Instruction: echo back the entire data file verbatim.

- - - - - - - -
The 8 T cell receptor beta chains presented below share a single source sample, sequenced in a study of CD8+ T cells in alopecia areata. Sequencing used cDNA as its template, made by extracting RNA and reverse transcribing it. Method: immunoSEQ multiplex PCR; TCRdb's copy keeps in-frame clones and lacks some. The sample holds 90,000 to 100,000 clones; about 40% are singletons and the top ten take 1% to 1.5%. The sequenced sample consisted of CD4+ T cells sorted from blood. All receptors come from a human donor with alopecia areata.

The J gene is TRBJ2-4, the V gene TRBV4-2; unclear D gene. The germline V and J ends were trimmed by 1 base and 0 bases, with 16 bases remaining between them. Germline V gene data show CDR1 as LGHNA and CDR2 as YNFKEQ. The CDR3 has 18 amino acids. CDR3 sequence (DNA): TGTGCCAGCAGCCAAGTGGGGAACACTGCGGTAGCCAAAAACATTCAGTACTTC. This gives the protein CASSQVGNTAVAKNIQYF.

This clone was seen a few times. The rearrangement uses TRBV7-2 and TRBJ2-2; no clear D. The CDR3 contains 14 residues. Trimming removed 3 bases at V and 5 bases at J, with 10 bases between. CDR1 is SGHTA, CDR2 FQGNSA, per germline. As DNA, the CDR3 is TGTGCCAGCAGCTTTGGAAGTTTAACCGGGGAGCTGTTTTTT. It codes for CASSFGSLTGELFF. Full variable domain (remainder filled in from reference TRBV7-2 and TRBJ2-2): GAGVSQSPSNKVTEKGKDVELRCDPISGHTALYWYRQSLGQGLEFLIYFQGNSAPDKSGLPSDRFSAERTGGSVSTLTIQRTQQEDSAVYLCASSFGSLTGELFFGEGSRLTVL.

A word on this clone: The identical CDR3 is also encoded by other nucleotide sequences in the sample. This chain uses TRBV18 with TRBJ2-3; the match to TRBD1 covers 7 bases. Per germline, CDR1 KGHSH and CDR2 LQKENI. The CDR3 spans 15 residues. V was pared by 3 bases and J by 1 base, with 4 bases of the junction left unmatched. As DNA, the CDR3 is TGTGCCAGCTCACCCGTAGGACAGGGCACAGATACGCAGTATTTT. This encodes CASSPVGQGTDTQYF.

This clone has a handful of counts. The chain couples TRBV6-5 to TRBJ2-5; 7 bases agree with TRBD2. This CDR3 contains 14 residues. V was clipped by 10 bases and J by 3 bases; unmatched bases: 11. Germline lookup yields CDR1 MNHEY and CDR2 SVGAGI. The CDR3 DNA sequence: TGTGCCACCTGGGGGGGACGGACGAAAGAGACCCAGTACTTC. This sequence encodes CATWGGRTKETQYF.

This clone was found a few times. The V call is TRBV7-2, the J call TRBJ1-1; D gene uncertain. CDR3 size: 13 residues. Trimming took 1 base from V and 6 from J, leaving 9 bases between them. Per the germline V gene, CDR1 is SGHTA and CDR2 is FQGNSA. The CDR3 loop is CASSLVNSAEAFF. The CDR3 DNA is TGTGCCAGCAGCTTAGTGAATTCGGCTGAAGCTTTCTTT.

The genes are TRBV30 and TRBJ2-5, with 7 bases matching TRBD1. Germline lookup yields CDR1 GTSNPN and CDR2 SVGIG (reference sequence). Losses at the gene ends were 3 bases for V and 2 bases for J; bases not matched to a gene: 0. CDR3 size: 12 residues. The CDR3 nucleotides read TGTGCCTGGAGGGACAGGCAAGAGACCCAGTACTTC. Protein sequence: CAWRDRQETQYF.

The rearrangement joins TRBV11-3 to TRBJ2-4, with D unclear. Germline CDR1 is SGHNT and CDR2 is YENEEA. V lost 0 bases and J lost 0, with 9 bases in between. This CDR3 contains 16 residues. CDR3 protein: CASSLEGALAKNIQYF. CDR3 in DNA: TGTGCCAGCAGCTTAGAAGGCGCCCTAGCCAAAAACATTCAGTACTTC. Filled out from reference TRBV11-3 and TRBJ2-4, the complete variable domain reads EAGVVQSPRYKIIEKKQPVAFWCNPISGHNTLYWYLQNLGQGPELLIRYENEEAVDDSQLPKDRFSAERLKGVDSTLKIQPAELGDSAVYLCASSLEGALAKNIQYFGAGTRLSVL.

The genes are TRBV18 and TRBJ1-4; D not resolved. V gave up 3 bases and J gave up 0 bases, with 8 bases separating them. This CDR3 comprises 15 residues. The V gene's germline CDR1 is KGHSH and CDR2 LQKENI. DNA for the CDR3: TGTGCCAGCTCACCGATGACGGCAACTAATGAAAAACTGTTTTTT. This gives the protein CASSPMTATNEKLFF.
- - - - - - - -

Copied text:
The 8 T cell receptor beta chains presented below share a single source sample, sequenced in a study of CD8+ T cells in alopecia areata. Sequencing used cDNA as its template, made by extracting RNA and reverse transcribing it. Method: immunoSEQ multiplex PCR; TCRdb's copy keeps in-frame clones and lacks some. The sample holds 90,000 to 100,000 clones; about 40% are singletons and the top ten take 1% to 1.5%. The sequenced sample consisted of CD4+ T cells sorted from blood. All receptors come from a human donor with alopecia areata.

The J gene is TRBJ2-4, the V gene TRBV4-2; unclear D gene. The germline V and J ends were trimmed by 1 base and 0 bases, with 16 bases remaining between them. Germline V gene data show CDR1 as LGHNA and CDR2 as YNFKEQ. The CDR3 has 18 amino acids. CDR3 sequence (DNA): TGTGCCAGCAGCCAAGTGGGGAACACTGCGGTAGCCAAAAACATTCAGTACTTC. This gives the protein CASSQVGNTAVAKNIQYF.

This clone was seen a few times. The rearrangement uses TRBV7-2 and TRBJ2-2; no clear D. The CDR3 contains 14 residues. Trimming removed 3 bases at V and 5 bases at J, with 10 bases between. CDR1 is SGHTA, CDR2 FQGNSA, per germline. As DNA, the CDR3 is TGTGCCAGCAGCTTTGGAAGTTTAACCGGGGAGCTGTTTTTT. It codes for CASSFGSLTGELFF. Full variable domain (remainder filled in from reference TRBV7-2 and TRBJ2-2): GAGVSQSPSNKVTEKGKDVELRCDPISGHTALYWYRQSLGQGLEFLIYFQGNSAPDKSGLPSDRFSAERTGGSVSTLTIQRTQQEDSAVYLCASSFGSLTGELFFGEGSRLTVL.

A word on this clone: The identical CDR3 is also encoded by other nucleotide sequences in the sample. This chain uses TRBV18 with TRBJ2-3; the match to TRBD1 covers 7 bases. Per germline, CDR1 KGHSH and CDR2 LQKENI. The CDR3 spans 15 residues. V was pared by 3 bases and J by 1 base, with 4 bases of the junction left unmatched. As DNA, the CDR3 is TGTGCCAGCTCACCCGTAGGACAGGGCACAGATACGCAGTATTTT. This encodes CASSPVGQGTDTQYF.

This clone has a handful of counts. The chain couples TRBV6-5 to TRBJ2-5; 7 bases agree with TRBD2. This CDR3 contains 14 residues. V was clipped by 10 bases and J by 3 bases; unmatched bases: 11. Germline lookup yields CDR1 MNHEY and CDR2 SVGAGI. The CDR3 DNA sequence: TGTGCCACCTGGGGGGGACGGACGAAAGAGACCCAGTACTTC. This sequence encodes CATWGGRTKETQYF.

This clone was found a few times. The V call is TRBV7-2, the J call TRBJ1-1; D gene uncertain. CDR3 size: 13 residues. Trimming took 1 base from V and 6 from J, leaving 9 bases between them. Per the germline V gene, CDR1 is SGHTA and CDR2 is FQGNSA. The CDR3 loop is CASSLVNSAEAFF. The CDR3 DNA is TGTGCCAGCAGCTTAGTGAATTCGGCTGAAGCTTTCTTT.

The genes are TRBV30 and TRBJ2-5, with 7 bases matching TRBD1. Germline lookup yields CDR1 GTSNPN and CDR2 SVGIG (reference sequence). Losses at the gene ends were 3 bases for V and 2 bases for J; bases not matched to a gene: 0. CDR3 size: 12 residues. The CDR3 nucleotides read TGTGCCTGGAGGGACAGGCAAGAGACCCAGTACTTC. Protein sequence: CAWRDRQETQYF.

The rearrangement joins TRBV11-3 to TRBJ2-4, with D unclear. Germline CDR1 is SGHNT and CDR2 is YENEEA. V lost 0 bases and J lost 0, with 9 bases in between. This CDR3 contains 16 residues. CDR3 protein: CASSLEGALAKNIQYF. CDR3 in DNA: TGTGCCAGCAGCTTAGAAGGCGCCCTAGCCAAAAACATTCAGTACTTC. Filled out from reference TRBV11-3 and TRBJ2-4, the complete variable domain reads EAGVVQSPRYKIIEKKQPVAFWCNPISGHNTLYWYLQNLGQGPELLIRYENEEAVDDSQLPKDRFSAERLKGVDSTLKIQPAELGDSAVYLCASSLEGALAKNIQYFGAGTRLSVL.

The genes are TRBV18 and TRBJ1-4; D not resolved. V gave up 3 bases and J gave up 0 bases, with 8 bases separating them. This CDR3 comprises 15 residues. The V gene's germline CDR1 is KGHSH and CDR2 LQKENI. DNA for the CDR3: TGTGCCAGCTCACCGATGACGGCAACTAATGAAAAACTGTTTTTT. This gives the protein CASSPMTATNEKLFF.